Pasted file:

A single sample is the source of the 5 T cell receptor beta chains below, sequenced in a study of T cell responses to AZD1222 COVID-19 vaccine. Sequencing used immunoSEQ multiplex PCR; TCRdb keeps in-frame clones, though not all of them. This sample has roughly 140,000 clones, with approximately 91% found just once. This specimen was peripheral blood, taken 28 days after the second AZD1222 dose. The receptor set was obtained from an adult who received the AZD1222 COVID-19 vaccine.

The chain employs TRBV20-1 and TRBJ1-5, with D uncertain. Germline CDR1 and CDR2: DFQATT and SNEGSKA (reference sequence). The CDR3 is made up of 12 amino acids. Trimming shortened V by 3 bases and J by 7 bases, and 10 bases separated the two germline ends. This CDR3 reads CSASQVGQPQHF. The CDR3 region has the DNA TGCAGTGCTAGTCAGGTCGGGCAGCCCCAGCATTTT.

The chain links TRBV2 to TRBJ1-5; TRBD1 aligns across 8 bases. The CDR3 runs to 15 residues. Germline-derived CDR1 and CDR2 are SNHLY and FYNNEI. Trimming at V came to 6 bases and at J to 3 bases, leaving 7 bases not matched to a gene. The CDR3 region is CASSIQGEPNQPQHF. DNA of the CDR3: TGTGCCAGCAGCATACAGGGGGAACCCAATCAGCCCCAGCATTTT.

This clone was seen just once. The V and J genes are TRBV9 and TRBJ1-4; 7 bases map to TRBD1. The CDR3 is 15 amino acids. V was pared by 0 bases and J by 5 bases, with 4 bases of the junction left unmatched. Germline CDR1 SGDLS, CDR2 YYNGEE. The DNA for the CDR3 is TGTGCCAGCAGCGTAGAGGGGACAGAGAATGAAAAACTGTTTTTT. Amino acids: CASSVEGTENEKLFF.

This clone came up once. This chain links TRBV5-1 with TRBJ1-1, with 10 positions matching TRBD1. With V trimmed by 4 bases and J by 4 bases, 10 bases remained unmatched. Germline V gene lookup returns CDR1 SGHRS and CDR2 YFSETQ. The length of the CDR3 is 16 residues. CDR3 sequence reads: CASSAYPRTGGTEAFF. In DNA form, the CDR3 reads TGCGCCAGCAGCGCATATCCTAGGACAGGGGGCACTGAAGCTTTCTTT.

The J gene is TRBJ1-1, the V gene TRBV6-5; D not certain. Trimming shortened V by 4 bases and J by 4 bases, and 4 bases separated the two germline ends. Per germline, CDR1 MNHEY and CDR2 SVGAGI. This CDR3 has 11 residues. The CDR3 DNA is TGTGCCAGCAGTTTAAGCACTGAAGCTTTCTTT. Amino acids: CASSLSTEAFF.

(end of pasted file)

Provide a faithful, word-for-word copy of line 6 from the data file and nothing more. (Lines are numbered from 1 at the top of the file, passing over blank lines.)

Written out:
The J gene is TRBJ1-1, the V gene TRBV6-5; D not certain. Trimming shortened V by 4 bases and J by 4 bases, and 4 bases separated the two germline ends. Per germline, CDR1 MNHEY and CDR2 SVGAGI. This CDR3 has 11 residues. The CDR3 DNA is TGTGCCAGCAGTTTAAGCACTGAAGCTTTCTTT. Amino acids: CASSLSTEAFF.